An alligator clip is a small, spring-loaded metal clip that can be used to make temporary connections between two wires or between a wire and the anode or cathode of a device. The clip has one end where a wire is screwed into place whilst the other end can be clipped or unclipped as needed.
- Alligator clip
- Wire strippers
- Screw driver
- Long nosed pliers
Be careful when working on electrical equipment: make sure the current is switched off before you start work on circuits.
Be careful using soldering irons as they become very hot.
Use the wire strippers to strip away an inch or so of plastic covering at the end of the wire you want to attach to the alligator clip. Do this by pinching the wire strippers around the wire just tight enough to cut through the coating and then pulling it away; it will slide easily off the wire.
Thread the exposed end of the wire through the circular hole at the back of the clip.
Unscrew the small screw a few turns and loop the exposed end of the wire around the screw before tightening the screw to hold it in place. If the clip does not have a screw it may be that it requires crimping to attach to the wire. The clip will have two little metal wings sticking out from the sides. Place the exposed end of the wire between flat on the clip between them and use pliers to squeeze the wings over the wire to hold it tight. If it has neither of things simply loop the wire as tightly as possible around the end of the clip and squeeze it flat with the pliers.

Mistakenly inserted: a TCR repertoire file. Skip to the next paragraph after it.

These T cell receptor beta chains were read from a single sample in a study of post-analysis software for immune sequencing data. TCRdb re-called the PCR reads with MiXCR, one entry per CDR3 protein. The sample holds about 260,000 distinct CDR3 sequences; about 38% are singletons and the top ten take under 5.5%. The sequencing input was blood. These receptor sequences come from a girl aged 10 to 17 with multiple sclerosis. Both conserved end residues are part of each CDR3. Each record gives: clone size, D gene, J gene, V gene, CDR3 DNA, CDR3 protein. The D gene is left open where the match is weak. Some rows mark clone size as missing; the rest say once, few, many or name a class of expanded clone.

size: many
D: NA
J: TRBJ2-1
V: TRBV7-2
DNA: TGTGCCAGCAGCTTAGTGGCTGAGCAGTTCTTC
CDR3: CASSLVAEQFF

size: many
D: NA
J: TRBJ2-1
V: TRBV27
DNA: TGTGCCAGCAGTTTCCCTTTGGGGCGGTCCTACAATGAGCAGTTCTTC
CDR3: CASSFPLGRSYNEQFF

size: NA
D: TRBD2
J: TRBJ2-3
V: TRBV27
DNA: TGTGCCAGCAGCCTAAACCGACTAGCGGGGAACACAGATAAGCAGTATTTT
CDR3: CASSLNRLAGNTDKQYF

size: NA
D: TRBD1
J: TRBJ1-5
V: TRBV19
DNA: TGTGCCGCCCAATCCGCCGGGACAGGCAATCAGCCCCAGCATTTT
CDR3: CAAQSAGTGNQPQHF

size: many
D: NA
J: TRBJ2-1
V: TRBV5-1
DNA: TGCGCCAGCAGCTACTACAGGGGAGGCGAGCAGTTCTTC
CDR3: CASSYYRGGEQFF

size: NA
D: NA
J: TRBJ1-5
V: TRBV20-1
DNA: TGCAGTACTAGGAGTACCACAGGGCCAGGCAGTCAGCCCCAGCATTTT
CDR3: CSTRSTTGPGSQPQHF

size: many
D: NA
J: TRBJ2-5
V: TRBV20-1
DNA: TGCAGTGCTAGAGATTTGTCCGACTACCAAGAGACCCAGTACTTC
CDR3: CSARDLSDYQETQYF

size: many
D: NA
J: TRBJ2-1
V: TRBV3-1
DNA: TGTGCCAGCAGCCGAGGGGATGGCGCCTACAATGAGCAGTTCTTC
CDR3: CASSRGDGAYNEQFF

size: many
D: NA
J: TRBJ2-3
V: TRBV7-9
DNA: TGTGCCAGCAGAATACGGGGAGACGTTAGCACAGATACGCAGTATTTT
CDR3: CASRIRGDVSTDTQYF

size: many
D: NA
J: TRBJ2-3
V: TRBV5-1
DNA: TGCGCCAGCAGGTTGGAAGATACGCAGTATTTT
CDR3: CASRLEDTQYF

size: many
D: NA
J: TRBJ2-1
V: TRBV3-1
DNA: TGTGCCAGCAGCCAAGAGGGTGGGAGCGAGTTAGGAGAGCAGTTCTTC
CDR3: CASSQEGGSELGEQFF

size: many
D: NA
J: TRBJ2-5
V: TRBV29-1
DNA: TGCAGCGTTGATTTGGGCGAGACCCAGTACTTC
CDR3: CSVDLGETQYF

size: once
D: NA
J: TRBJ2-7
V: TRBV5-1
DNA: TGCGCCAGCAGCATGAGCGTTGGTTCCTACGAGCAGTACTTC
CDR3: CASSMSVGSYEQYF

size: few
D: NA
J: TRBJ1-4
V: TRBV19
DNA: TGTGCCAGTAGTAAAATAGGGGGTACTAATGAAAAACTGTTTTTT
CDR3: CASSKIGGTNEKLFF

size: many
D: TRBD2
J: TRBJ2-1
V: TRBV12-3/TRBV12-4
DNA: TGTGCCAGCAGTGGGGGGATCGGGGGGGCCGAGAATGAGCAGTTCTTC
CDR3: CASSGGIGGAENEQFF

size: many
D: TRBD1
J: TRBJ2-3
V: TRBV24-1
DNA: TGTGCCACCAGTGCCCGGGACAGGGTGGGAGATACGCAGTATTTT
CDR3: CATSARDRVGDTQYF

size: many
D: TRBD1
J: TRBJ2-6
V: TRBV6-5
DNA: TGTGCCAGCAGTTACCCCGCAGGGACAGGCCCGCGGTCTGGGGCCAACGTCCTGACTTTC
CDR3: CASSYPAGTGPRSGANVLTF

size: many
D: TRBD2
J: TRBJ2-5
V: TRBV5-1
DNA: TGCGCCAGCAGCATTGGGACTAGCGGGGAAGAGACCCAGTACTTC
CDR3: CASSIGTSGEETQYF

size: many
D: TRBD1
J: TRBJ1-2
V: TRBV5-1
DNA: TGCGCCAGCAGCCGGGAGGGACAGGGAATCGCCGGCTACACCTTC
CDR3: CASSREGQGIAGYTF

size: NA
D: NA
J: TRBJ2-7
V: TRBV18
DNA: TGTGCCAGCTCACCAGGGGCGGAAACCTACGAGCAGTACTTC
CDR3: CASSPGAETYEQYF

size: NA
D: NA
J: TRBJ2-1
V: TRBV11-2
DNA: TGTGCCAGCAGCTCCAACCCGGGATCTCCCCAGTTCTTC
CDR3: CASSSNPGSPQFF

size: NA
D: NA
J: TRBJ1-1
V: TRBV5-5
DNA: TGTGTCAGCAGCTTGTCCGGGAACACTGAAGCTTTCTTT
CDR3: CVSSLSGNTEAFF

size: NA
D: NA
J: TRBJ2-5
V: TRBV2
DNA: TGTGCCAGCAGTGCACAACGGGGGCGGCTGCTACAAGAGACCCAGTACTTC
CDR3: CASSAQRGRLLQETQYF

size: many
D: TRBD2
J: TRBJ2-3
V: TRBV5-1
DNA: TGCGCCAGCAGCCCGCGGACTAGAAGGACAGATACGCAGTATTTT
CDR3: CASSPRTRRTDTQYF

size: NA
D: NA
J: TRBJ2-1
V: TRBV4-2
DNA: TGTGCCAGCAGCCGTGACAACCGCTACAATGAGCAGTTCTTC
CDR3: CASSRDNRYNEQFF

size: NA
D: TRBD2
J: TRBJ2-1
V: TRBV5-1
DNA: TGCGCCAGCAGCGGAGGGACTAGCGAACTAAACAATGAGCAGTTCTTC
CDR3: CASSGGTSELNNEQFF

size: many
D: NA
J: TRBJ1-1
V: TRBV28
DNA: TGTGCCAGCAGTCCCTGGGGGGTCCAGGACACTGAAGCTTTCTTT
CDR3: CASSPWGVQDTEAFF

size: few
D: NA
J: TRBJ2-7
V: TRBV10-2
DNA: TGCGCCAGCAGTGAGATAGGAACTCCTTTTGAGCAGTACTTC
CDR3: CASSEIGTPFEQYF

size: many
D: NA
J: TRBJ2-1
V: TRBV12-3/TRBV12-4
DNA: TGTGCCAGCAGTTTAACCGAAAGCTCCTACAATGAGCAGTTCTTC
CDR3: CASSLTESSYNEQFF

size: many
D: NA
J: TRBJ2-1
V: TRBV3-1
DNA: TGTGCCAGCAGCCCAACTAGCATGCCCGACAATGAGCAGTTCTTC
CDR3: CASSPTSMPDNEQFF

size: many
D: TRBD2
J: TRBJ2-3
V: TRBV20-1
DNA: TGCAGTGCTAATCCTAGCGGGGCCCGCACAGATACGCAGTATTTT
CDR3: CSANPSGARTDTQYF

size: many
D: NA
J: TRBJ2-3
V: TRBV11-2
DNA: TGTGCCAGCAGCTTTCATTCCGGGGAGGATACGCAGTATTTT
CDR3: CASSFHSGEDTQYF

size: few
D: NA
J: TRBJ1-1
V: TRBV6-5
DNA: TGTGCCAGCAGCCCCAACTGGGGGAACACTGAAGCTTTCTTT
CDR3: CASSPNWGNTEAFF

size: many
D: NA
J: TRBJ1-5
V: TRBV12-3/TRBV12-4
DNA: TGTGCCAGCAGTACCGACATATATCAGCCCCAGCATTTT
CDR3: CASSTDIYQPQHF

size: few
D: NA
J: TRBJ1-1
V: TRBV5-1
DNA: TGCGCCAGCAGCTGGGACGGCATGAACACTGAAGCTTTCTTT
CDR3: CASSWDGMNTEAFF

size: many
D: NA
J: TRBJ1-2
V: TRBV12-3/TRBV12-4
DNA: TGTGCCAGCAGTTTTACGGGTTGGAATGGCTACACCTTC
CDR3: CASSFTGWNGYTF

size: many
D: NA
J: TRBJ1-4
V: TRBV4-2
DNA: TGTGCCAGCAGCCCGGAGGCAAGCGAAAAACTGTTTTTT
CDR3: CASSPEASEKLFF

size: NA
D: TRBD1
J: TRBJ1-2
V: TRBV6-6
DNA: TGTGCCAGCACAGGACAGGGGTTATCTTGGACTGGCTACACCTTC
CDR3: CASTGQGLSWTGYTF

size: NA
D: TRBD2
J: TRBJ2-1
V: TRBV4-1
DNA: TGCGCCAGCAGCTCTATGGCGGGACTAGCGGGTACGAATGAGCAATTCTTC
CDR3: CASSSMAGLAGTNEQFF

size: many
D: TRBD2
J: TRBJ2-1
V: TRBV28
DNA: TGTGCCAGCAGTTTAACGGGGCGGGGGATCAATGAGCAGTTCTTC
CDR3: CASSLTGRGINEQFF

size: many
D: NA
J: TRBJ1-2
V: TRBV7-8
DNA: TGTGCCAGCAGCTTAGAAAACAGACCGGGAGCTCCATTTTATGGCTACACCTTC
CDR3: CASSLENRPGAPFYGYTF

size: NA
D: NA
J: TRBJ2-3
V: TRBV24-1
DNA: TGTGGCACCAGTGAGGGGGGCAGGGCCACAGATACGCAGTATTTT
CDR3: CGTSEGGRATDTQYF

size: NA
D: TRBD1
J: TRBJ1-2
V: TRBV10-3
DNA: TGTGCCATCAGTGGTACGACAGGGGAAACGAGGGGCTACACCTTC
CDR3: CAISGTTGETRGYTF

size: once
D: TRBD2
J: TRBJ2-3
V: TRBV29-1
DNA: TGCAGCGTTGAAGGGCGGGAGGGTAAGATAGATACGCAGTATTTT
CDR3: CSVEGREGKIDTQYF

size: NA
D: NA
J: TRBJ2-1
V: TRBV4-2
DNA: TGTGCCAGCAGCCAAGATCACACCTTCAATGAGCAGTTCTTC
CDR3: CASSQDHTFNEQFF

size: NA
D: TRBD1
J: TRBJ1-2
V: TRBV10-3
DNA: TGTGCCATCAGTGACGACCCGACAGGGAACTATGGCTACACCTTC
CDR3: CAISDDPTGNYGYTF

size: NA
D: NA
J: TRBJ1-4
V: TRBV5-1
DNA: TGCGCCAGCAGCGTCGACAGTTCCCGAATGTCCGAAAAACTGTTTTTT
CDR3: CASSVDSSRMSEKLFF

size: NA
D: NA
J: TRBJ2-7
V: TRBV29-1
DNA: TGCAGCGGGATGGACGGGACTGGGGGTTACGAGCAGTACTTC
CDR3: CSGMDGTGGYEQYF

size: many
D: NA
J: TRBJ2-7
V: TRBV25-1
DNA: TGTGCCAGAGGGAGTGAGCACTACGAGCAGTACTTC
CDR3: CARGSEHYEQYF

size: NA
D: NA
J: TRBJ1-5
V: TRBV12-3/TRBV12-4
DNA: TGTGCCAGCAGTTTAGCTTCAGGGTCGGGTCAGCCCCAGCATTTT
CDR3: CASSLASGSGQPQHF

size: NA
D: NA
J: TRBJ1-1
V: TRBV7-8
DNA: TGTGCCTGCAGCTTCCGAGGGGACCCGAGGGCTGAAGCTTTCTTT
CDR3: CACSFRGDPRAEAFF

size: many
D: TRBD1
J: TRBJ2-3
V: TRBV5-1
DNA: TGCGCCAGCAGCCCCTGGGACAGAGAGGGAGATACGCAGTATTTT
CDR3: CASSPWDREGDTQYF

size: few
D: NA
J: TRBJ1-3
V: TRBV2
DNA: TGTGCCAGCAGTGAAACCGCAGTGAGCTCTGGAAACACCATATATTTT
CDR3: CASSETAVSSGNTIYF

Establish a permanent connection using a soldering iron and solder. When the wire is in place push the hot soldering iron gently against the end of the roll of solder, making a small blob of molten solder on the end of the soldering iron. Wipe this over the alligator/wire connection and allow to cool.
Open the jaws of the alligator clip by pinching on the back of the clip and put the clip on to whatever you are trying to connect.
Things You'll Need
- Be careful when working on electrical equipment: make sure the current is switched off before you start work on circuits.
- Be careful using soldering irons as they become very hot.
About the Author
Will Milner started writing in 2005 for the University of Sheffield newspaper "Steel Press" and continues to write for the Sheffield-based magazine "Now Then." He gained a Bachelor of Arts in philosophy from the University of Sheffield.